Lakota students learning important values

I’ve been around campus the past few days, but haven’t spent much time in the office. Starting Monday afternoon through this morning, all the priests and deacons who are part of the Sioux Falls Diocese gathered for our annual Clergy Days. Besides topics of continuing education, it provides the chance for social time and renewing friendships and support. The diocese gathered just across the river at Cedar Shores Convention Center. Rather than getting a hotel room three miles away I commuted, and was able to check in with life on campus and take care of a few of the notes and messages that come my way.

In the midst of that, on Wednesday we held a Board of Directors meeting for St. Joseph’s Indian School. One of the main fall items is to review the audit report. The good news is that the books are in good shape and the numbers add up to make our programs possible. We heard reports not just from our Child Services programs, but from the Sacred Heart Center in Eagle Butte, where we support a wide range of Indian reservation based social services programs, and from the Lower Brule and Crow Creek reservations, where my SCJ community continually reaches out through parish work to meet pastoral needs.

Deacon Dave Nagel, who was the director at St. Joseph before me, is now our provincial treasurer and still serves on the board. He enjoyed his time back on campus and made the rounds to catch up with as many of the staff as he could.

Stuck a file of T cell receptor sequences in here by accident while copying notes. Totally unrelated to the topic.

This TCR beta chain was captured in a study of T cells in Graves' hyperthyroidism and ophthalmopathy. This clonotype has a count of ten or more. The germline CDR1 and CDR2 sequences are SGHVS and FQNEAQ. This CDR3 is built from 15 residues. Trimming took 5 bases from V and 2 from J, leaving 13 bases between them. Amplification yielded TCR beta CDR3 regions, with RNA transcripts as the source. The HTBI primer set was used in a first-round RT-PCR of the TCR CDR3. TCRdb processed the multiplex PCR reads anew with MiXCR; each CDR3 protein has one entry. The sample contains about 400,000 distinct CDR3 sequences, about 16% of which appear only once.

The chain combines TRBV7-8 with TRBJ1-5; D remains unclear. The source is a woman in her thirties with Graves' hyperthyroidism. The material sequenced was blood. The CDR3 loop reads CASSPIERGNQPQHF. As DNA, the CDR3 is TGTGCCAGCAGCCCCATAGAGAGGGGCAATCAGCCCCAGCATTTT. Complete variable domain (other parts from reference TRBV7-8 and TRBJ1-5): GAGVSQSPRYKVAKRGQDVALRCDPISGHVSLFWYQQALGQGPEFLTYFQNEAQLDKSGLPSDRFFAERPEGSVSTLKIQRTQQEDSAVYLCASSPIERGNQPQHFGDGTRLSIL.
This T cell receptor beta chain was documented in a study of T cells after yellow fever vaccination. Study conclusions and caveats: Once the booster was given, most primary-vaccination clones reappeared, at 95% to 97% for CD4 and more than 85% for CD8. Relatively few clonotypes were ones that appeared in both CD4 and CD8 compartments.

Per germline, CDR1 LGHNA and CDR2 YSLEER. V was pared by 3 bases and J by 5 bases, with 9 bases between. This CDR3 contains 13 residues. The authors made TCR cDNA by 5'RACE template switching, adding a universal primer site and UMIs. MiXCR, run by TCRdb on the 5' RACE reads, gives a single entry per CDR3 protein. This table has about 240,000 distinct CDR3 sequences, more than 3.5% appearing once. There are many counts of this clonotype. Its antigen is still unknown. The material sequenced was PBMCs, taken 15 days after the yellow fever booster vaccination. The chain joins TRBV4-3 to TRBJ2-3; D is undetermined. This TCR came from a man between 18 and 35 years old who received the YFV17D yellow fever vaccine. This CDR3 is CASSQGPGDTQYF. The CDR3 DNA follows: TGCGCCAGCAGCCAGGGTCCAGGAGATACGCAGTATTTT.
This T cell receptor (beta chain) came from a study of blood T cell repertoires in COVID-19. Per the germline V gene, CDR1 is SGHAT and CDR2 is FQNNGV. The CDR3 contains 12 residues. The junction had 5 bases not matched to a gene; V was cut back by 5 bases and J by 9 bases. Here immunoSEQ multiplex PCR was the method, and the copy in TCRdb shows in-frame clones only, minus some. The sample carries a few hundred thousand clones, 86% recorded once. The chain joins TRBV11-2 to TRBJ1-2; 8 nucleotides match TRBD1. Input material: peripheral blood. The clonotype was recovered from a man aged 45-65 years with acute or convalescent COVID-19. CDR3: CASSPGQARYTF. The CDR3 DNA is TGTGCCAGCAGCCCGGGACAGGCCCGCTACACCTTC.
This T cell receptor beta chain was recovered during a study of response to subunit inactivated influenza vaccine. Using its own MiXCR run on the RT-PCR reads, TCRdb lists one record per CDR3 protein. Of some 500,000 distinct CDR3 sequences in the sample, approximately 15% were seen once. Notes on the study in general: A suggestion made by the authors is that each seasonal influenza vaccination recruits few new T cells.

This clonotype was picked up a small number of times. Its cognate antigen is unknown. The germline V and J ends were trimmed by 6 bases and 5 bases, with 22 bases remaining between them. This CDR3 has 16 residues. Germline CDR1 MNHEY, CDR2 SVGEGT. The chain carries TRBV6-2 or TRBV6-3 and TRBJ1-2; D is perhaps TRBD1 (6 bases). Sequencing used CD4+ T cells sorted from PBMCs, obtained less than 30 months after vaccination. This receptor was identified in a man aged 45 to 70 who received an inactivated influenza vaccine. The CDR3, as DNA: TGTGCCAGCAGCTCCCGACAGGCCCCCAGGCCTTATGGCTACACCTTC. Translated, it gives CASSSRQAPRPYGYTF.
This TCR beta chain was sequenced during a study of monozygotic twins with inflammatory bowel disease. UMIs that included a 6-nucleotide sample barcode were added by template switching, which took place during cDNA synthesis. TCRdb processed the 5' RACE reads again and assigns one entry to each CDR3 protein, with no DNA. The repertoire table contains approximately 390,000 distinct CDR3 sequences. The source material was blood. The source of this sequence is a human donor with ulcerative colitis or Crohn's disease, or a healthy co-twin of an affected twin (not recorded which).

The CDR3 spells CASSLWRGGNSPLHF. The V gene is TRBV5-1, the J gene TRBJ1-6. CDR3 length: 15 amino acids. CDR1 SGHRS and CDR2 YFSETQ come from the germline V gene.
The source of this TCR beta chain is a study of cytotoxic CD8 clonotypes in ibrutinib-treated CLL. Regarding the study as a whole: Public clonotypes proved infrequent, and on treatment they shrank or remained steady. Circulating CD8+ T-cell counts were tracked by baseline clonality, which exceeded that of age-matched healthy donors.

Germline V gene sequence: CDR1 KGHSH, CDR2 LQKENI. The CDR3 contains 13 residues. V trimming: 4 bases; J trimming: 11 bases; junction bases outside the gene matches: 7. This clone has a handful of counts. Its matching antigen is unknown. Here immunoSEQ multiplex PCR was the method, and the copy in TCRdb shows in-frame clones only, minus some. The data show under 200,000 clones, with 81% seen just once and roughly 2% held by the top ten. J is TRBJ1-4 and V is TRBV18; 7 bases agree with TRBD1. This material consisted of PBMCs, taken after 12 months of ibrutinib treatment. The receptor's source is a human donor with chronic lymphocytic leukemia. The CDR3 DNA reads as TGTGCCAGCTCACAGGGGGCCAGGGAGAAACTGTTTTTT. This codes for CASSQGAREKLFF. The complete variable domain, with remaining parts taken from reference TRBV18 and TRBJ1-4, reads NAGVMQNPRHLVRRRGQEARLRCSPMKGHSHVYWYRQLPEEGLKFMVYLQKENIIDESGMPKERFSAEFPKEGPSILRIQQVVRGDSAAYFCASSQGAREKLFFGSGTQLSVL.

At our Clergy Days Social, Fr. Jerome, who is now retired, told me he had been a missionary with Maryknoll in Thailand. Craig, our junior high Language Arts teacher, also worked there, and in fact met his wife Ja overseas. In one of those small world stories, they knew each other, and after a quick phone call I was able to help them reconnect and relive lots of memories.

Besides theological input, the South Dakota Department of Criminal Investigation helped educate us on the scourge of methamphetamines. While big cities may struggle more with cocaine or heroin, for the Midwest and rural America in particular, meth is the bigger problem. On the Lower Brule Indian Reservation, near tribal headquarters, a prominent billboard reminds the tribe, “Meth is Death.” From my time as pastor, I would agree that addictions of every kind tear families apart and are the biggest block to spiritual growth and well-being. The stories from police in the field, and hard to view photos to back them up, brought home the harsh reality in a new and powerful way. In a few weeks we at St. Joseph will celebrate Red Ribbon Week, trying to get across the message early and often to our students – we all need to work together to prevent drug abuse and the horrible impact it has on our communities.

Clergy Days was not all meetings. One evening was the jubilee celebrations for those who have served in the priesthood for 25, 50 and even 60 years. Another evening the local Knights of Columbus grilled some good South Dakota steaks and hosted everyone at the local parish. Tuesday afternoon was free for folks to relax, and I offered a tour of St. Joseph’s campus for folks who have not seen our facilities. We started at Akta Lakota Museum, then dropped by the school. Our second graders were using the smart board to polish their addition by learning to count coins and add up the values. Our choir was practicing songs for church on Sunday, and took us through the hand motions to the song “His Banner of Me is Love.” I was tickled to see one of the 80-year-old priests, seated in a chair, smiling as he mimicked their actions.

Once school was out, we visited Afra Home, where the 1st – 3rd grade girls were gracious hostesses and gave tours. Some were very brief –

“Here is the dining room and here is the kitchen.”

Other students took lots of time showing everything, even digging out the variety of toys in the playroom.

We ended our tour in Our Lady of the Sioux Chapel, and spoke of our pastoral and spiritual efforts to help our students come to know and love God.